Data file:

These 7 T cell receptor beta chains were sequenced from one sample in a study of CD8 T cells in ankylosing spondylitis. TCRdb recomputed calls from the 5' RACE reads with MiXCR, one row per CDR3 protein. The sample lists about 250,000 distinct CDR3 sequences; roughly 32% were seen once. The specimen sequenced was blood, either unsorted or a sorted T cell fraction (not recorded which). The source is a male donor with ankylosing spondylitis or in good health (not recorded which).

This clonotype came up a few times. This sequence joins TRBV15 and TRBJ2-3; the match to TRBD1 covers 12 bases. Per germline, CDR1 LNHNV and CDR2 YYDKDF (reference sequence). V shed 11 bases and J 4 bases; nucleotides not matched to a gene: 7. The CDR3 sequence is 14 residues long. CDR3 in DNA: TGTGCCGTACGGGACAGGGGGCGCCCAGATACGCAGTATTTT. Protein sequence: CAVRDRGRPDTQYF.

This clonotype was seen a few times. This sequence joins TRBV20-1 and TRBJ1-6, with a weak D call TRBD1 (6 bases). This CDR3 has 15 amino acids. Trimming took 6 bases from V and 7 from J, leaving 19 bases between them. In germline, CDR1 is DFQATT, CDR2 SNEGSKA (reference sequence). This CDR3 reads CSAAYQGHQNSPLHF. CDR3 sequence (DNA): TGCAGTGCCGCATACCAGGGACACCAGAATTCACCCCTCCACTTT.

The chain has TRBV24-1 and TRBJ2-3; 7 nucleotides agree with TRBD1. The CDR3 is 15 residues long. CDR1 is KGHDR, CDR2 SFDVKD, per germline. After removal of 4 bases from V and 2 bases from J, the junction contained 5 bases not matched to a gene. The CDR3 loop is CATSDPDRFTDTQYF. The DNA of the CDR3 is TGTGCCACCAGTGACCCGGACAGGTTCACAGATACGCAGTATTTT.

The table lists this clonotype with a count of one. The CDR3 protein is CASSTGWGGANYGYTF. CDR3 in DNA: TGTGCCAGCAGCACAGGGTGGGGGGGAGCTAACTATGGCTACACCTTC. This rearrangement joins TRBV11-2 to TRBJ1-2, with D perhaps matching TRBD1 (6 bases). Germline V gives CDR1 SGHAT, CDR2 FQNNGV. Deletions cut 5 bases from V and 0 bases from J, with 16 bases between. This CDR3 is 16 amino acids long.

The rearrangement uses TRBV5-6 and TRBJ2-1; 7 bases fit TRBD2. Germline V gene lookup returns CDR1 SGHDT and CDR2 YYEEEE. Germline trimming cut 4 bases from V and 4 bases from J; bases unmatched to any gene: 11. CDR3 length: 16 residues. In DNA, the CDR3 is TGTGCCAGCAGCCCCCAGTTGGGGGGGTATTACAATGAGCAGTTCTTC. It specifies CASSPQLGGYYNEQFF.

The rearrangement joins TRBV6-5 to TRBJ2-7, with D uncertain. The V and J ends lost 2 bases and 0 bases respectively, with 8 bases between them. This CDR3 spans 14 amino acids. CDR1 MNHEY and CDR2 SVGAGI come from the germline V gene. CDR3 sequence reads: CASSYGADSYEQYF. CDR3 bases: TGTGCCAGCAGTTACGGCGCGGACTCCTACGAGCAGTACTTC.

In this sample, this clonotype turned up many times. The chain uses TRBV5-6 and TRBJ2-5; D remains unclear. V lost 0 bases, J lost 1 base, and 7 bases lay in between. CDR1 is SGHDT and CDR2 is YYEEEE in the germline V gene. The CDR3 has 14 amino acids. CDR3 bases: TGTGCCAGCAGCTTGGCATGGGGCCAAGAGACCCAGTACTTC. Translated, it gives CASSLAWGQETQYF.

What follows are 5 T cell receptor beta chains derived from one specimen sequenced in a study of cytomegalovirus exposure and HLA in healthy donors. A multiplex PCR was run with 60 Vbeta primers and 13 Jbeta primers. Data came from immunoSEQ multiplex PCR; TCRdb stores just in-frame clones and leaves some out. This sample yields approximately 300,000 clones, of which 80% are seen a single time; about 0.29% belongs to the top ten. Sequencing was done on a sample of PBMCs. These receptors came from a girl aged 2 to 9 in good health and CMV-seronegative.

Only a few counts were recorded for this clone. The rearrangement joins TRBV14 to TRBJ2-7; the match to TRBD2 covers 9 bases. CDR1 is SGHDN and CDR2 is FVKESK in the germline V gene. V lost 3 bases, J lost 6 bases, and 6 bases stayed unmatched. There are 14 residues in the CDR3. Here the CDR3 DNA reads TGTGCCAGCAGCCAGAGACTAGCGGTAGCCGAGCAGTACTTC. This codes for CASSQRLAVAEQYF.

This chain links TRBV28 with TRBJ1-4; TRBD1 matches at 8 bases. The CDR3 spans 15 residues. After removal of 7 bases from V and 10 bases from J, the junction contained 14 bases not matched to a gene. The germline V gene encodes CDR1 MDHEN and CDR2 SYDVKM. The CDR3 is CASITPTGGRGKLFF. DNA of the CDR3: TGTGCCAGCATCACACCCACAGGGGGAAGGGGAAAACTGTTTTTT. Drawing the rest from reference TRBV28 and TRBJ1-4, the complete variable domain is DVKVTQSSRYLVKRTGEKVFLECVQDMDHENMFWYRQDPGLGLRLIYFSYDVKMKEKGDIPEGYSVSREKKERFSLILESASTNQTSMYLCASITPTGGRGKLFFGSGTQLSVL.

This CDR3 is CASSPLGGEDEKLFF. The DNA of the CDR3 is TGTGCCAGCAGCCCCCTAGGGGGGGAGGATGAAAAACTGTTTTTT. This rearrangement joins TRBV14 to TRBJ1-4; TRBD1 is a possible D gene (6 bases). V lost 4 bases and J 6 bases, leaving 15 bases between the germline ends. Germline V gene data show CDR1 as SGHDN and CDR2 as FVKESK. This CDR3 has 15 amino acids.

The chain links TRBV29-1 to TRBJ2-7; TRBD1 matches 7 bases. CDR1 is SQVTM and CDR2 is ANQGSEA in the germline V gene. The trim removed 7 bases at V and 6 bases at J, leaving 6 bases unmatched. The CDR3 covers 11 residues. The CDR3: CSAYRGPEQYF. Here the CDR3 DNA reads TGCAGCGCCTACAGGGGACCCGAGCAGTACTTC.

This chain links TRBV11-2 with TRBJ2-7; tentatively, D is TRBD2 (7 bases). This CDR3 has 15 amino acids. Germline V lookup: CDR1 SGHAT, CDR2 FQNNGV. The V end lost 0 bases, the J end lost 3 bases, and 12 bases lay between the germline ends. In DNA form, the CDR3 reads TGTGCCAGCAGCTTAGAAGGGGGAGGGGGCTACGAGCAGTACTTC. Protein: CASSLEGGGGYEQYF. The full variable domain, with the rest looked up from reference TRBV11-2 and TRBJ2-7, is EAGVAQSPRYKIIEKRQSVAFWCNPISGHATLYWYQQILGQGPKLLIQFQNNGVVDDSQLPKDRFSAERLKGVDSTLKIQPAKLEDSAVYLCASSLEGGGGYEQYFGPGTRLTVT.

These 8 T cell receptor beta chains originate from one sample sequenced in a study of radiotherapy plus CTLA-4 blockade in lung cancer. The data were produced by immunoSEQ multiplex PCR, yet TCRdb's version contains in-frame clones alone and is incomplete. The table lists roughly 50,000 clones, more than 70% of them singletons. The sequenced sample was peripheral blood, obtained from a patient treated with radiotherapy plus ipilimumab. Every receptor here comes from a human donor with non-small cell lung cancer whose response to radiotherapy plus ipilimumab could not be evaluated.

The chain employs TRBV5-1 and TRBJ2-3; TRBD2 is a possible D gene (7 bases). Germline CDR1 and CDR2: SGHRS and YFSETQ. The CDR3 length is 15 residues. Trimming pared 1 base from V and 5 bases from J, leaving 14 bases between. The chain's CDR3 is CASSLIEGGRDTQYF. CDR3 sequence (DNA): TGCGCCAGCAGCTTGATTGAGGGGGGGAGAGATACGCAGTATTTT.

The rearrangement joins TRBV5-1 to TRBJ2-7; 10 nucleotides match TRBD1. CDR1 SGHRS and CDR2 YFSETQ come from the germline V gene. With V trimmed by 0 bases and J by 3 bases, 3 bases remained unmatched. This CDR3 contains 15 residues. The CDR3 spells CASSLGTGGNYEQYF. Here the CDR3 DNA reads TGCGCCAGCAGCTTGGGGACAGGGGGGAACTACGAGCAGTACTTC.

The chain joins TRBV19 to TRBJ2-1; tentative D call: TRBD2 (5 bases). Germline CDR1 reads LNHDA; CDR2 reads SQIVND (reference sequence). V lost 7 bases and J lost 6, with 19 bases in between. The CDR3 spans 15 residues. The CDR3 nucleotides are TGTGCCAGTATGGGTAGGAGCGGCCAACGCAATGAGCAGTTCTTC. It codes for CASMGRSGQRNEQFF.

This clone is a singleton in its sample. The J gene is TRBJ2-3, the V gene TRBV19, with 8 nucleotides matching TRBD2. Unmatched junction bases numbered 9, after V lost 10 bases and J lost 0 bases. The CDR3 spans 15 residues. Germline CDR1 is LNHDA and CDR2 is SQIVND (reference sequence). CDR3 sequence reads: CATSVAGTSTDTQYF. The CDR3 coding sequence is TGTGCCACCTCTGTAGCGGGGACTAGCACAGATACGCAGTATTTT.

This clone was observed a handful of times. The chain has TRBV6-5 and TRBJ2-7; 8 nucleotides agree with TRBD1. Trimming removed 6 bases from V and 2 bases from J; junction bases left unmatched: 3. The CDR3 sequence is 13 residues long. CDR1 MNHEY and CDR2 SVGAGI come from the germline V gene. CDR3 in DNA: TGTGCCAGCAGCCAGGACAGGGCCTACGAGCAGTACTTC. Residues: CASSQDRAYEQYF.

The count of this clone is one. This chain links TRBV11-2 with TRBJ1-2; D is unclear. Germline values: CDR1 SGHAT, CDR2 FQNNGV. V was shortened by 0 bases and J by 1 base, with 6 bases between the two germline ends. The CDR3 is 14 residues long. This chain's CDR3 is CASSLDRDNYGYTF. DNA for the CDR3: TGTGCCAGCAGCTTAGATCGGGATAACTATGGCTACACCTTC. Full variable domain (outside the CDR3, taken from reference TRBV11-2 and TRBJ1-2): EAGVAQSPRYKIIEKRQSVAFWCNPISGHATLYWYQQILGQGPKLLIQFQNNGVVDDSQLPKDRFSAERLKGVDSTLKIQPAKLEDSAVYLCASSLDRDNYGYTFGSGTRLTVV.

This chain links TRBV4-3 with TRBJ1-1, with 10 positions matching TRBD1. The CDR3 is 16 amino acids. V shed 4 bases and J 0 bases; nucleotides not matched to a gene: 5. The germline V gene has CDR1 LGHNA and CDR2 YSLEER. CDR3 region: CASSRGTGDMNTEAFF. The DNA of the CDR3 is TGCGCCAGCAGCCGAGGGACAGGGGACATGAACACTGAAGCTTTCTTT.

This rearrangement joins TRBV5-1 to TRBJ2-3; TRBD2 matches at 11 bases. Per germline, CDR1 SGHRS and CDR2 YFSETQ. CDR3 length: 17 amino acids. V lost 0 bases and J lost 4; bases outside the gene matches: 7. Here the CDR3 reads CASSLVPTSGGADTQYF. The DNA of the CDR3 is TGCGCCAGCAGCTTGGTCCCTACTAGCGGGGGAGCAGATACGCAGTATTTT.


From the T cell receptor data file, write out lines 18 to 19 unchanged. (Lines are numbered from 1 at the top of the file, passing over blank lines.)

The chain joins TRBV19 to TRBJ2-1; tentative D call: TRBD2 (5 bases). Germline CDR1 reads LNHDA; CDR2 reads SQIVND (reference sequence). V lost 7 bases and J lost 6, with 19 bases in between. The CDR3 spans 15 residues. The CDR3 nucleotides are TGTGCCAGTATGGGTAGGAGCGGCCAACGCAATGAGCAGTTCTTC. It codes for CASMGRSGQRNEQFF.

This clone is a singleton in its sample. The J gene is TRBJ2-3, the V gene TRBV19, with 8 nucleotides matching TRBD2. Unmatched junction bases numbered 9, after V lost 10 bases and J lost 0 bases. The CDR3 spans 15 residues. Germline CDR1 is LNHDA and CDR2 is SQIVND (reference sequence). CDR3 sequence reads: CATSVAGTSTDTQYF. The CDR3 coding sequence is TGTGCCACCTCTGTAGCGGGGACTAGCACAGATACGCAGTATTTT.